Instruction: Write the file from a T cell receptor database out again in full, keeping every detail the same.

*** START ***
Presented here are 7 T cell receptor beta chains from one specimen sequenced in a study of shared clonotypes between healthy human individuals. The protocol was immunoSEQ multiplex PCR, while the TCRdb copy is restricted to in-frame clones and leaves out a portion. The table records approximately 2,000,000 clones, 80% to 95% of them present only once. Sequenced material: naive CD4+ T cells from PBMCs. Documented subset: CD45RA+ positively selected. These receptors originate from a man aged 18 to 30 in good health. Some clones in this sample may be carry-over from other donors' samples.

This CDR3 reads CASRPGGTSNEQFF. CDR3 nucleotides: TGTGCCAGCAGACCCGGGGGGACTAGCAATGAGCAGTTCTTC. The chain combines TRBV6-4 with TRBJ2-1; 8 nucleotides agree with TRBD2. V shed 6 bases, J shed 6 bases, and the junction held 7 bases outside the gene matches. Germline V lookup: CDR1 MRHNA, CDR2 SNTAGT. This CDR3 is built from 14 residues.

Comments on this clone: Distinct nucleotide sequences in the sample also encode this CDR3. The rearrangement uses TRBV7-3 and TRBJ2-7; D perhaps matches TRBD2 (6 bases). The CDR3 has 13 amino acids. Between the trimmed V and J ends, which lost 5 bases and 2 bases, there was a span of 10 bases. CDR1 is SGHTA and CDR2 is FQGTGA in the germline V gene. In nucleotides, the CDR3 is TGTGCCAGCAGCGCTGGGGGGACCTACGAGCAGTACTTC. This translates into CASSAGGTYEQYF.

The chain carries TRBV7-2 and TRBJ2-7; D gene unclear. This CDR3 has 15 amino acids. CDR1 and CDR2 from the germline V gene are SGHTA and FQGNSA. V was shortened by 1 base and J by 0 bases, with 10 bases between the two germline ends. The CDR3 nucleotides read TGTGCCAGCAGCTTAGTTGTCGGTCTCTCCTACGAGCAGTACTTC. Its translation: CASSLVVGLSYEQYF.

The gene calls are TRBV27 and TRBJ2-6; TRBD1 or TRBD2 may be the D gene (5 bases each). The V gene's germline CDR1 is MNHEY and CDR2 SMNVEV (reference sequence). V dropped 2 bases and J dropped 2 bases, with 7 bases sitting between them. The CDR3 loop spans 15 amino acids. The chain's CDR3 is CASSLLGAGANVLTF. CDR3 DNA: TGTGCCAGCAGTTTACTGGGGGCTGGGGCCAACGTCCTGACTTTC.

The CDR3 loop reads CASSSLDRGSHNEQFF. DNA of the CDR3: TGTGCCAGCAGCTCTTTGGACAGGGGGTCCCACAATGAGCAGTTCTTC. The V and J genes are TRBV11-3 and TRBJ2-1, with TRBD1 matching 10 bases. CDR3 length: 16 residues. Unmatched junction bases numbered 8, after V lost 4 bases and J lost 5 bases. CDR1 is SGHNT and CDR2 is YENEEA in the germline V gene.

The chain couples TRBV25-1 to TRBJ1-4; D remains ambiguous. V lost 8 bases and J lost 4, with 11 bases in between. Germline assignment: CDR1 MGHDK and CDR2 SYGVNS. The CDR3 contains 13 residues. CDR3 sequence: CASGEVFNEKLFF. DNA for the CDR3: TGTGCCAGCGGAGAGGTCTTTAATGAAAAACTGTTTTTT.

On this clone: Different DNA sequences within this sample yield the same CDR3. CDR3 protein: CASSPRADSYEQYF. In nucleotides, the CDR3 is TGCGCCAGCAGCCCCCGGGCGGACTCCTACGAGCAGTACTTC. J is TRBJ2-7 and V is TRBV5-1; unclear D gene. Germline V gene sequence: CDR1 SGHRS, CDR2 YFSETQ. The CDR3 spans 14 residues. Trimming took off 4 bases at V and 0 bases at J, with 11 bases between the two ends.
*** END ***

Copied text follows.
Presented here are 7 T cell receptor beta chains from one specimen sequenced in a study of shared clonotypes between healthy human individuals. The protocol was immunoSEQ multiplex PCR, while the TCRdb copy is restricted to in-frame clones and leaves out a portion. The table records approximately 2,000,000 clones, 80% to 95% of them present only once. Sequenced material: naive CD4+ T cells from PBMCs. Documented subset: CD45RA+ positively selected. These receptors originate from a man aged 18 to 30 in good health. Some clones in this sample may be carry-over from other donors' samples.

This CDR3 reads CASRPGGTSNEQFF. CDR3 nucleotides: TGTGCCAGCAGACCCGGGGGGACTAGCAATGAGCAGTTCTTC. The chain combines TRBV6-4 with TRBJ2-1; 8 nucleotides agree with TRBD2. V shed 6 bases, J shed 6 bases, and the junction held 7 bases outside the gene matches. Germline V lookup: CDR1 MRHNA, CDR2 SNTAGT. This CDR3 is built from 14 residues.

Comments on this clone: Distinct nucleotide sequences in the sample also encode this CDR3. The rearrangement uses TRBV7-3 and TRBJ2-7; D perhaps matches TRBD2 (6 bases). The CDR3 has 13 amino acids. Between the trimmed V and J ends, which lost 5 bases and 2 bases, there was a span of 10 bases. CDR1 is SGHTA and CDR2 is FQGTGA in the germline V gene. In nucleotides, the CDR3 is TGTGCCAGCAGCGCTGGGGGGACCTACGAGCAGTACTTC. This translates into CASSAGGTYEQYF.

The chain carries TRBV7-2 and TRBJ2-7; D gene unclear. This CDR3 has 15 amino acids. CDR1 and CDR2 from the germline V gene are SGHTA and FQGNSA. V was shortened by 1 base and J by 0 bases, with 10 bases between the two germline ends. The CDR3 nucleotides read TGTGCCAGCAGCTTAGTTGTCGGTCTCTCCTACGAGCAGTACTTC. Its translation: CASSLVVGLSYEQYF.

The gene calls are TRBV27 and TRBJ2-6; TRBD1 or TRBD2 may be the D gene (5 bases each). The V gene's germline CDR1 is MNHEY and CDR2 SMNVEV (reference sequence). V dropped 2 bases and J dropped 2 bases, with 7 bases sitting between them. The CDR3 loop spans 15 amino acids. The chain's CDR3 is CASSLLGAGANVLTF. CDR3 DNA: TGTGCCAGCAGTTTACTGGGGGCTGGGGCCAACGTCCTGACTTTC.

The CDR3 loop reads CASSSLDRGSHNEQFF. DNA of the CDR3: TGTGCCAGCAGCTCTTTGGACAGGGGGTCCCACAATGAGCAGTTCTTC. The V and J genes are TRBV11-3 and TRBJ2-1, with TRBD1 matching 10 bases. CDR3 length: 16 residues. Unmatched junction bases numbered 8, after V lost 4 bases and J lost 5 bases. CDR1 is SGHNT and CDR2 is YENEEA in the germline V gene.

The chain couples TRBV25-1 to TRBJ1-4; D remains ambiguous. V lost 8 bases and J lost 4, with 11 bases in between. Germline assignment: CDR1 MGHDK and CDR2 SYGVNS. The CDR3 contains 13 residues. CDR3 sequence: CASGEVFNEKLFF. DNA for the CDR3: TGTGCCAGCGGAGAGGTCTTTAATGAAAAACTGTTTTTT.

On this clone: Different DNA sequences within this sample yield the same CDR3. CDR3 protein: CASSPRADSYEQYF. In nucleotides, the CDR3 is TGCGCCAGCAGCCCCCGGGCGGACTCCTACGAGCAGTACTTC. J is TRBJ2-7 and V is TRBV5-1; unclear D gene. Germline V gene sequence: CDR1 SGHRS, CDR2 YFSETQ. The CDR3 spans 14 residues. Trimming took off 4 bases at V and 0 bases at J, with 11 bases between the two ends.